Paying discount points for a mortgage is an option that allows home buyers to spend more now to save later.
In certain circumstances paying more upfront at closing saves you money over time. But discount points aren't worth it for most home buyers, especially first-timers.
This article answers some questions our customers are asking about mortgage discount points. First, look it over. Then for personalized service, schedule a time to talk with a home loan expert.
- What are mortgage discount points?
- How much do discount points cost?
- When should I pay discount points?
- When will I break even by recovering the upfront cost for points?
- Why do I have to pay points for a mortgage?
- Where are "points" on the Loan Estimate?
What are mortgage discount points?
A discount point or "points" is a fee you pay to a mortgage lender to reduce the interest rate on your home loan.
Paying points is an option that allows you to spend more now to save later.
Points increase your loan costs and the money you'll need when buying a home. But, in return for the extra fee, you get a lower rate and monthly payment which could save you money over time.
How much do discount points cost?
Lenders calculate points as a percentage of the loan amount. One point equals 1% of the loan amount.
As a rule of thumb, one point reduces the interest rate by a quarter of a percent. For a $100,000, 30-year fixed rate mortgage, 1 point costs $1,000, reduces the rate by 0.25%, and lowers the monthly payment by $15.
In practice, however, the exact number of points you'll pay to reduce the rate fluctuates because mortgage rates change continuously. So ask the lender for a rate quote for the actual cost. Or, check our mortgage calculator for instant and accurate interest rates and closing costs.
When should you pay discount points?
We created a decision tree to help you decide whether or not to pay points on your home loan.
- Do you have enough money? You'll need enough cash at closing to pay for the down payment and closing costs, including the discount points.
- Are points your best investment? Consider improving the property, saving your money, or spending it on something that will give you a better return on your investment.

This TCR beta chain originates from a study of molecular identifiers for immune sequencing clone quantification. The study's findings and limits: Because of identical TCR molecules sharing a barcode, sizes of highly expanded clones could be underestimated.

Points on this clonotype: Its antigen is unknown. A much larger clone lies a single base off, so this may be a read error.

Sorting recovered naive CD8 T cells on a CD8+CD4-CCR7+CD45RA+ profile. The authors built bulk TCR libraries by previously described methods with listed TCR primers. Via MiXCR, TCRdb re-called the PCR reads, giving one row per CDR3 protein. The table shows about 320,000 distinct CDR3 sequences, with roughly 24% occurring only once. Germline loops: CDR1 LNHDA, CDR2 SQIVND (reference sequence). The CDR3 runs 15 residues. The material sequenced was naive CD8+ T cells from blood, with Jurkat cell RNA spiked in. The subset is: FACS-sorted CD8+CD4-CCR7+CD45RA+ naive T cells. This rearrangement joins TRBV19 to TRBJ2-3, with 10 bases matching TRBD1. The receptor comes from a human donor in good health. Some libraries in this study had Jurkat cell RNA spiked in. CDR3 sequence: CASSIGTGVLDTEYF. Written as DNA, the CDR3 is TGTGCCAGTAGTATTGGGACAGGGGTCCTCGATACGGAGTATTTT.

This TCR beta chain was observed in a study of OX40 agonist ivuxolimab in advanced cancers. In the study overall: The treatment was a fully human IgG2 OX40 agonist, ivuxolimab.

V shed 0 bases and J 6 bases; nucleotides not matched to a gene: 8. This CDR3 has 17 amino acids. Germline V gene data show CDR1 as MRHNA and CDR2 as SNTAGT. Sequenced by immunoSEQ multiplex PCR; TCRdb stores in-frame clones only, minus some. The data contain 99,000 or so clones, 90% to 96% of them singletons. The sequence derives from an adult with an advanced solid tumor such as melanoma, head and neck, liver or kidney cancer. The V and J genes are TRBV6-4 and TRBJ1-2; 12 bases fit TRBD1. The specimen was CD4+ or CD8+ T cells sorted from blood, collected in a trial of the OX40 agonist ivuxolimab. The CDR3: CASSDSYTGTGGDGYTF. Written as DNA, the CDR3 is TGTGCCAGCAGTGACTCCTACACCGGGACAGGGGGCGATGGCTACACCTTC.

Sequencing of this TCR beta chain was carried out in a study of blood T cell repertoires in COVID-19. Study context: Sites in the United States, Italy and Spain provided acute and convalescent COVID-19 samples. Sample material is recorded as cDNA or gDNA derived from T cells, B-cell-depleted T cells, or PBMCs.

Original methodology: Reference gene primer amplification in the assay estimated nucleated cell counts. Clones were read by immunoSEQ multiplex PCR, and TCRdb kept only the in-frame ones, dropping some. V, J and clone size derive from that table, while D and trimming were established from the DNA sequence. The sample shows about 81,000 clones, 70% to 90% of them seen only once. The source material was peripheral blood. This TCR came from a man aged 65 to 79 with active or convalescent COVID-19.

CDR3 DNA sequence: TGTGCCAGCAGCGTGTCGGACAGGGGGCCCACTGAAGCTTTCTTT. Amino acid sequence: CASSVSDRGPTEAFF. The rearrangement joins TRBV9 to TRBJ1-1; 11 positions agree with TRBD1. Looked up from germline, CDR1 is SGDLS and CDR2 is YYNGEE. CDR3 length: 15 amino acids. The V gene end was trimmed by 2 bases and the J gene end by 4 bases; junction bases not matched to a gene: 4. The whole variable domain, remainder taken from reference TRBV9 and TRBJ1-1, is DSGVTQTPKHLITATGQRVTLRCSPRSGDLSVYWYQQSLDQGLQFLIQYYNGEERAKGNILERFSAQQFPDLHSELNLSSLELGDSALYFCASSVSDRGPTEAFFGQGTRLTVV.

- Is your rate fixed until you recover the upfront cost?
- Is your down payment 20% or more? The lender will make you pay mortgage insurance if your down payment is less than 20%. Focus on getting rid of mortgage insurance first.
- Will you break even or come out ahead? Calculate the break-even to figure out when you'll recover the upfront cost and start saving money.
When will you break even by recovering the upfront cost for points?
A simple break-even calculation helps when comparing mortgage quotes.
The break-even point is when the upfront cost of buying discount points equals the accumulated monthly savings from lowering the interest rate.
Follow these steps to figure out when you will break even:
- Ask the lender for a rate quote with zero points. Then ask for a second quote with points so you can see how much they cost.
- Calculate the difference between the monthly payments to see how much you'll save each month by paying points upfront.
- Divide the cost for points by the monthly payment difference to see how long it will take to break even.
For example, for a $100,000 loan, the lender is offering a mortgage at 5% with no points. One point will reduce the rate by 0.25% to 4.75%.
|Loan Amount / Term||Cost of point (1% of loan amount)||Interest rate reduction|
|$100,000 / 30yr||$1,000||.25%|
|Monthly Payment (principal and interest)||Interest Rate|
|Total Monthly Savings = $15||.25% (1 point)|
|Cost of Point||Monthly Savings|
|$1,000 / $15 = 67 month or about 5 1/2 years|
The break-even point is in about 5 ½ years. After that, the discount points work to your advantage by saving you $15 per month for the remaining 24 ½ years or until you terminate the loan.
Why do lenders sometimes require borrowers to pay points for a mortgage?
Depending on your situation, the lender might require you to pay discount points.
Certain risk factors increase the cost of a mortgage. When the lender can't raise the interest rate to cover the cost, they pass it on to you by charging discount points.
When your loan includes any of the following determinants, you might have to come up with additional cash to pay discount points:
- Low credit score
- Small down payment
- Second home or investment property
- Condominium or multi-family (2-to 4-unit property)
If money is tight, consider asking the seller to pay some closing costs to reduce the amount of money you'll need at closing. For most types of loans, the seller can give you as much as 3% to 6% of the property's sales price. Be sure to negotiate the seller's credits upfront when making an offer to buy the house. Read more about seller credits.
Where are "points" on the Loan Estimate?
After you apply for a mortgage, the lender will send you an official Loan Estimate. Points are on page 2, under Loan Costs, in section A. Origination Charges.
Origination Charges are the lender's fees, including any points you'll pay to the lender at closing.
When comparing Loan Estimates, weigh the total origination charges against the interest rate the lender is offering you.
Our Loan Estimate Explainer will help you compare offers and lock in the best deal on a mortgage.
Check out our mortgage calculator. View current interest rates and closing costs. You'll feel better knowing how much a home will cost.
Mortgage questions? We can help. Schedule a call with a home loan expert for answers.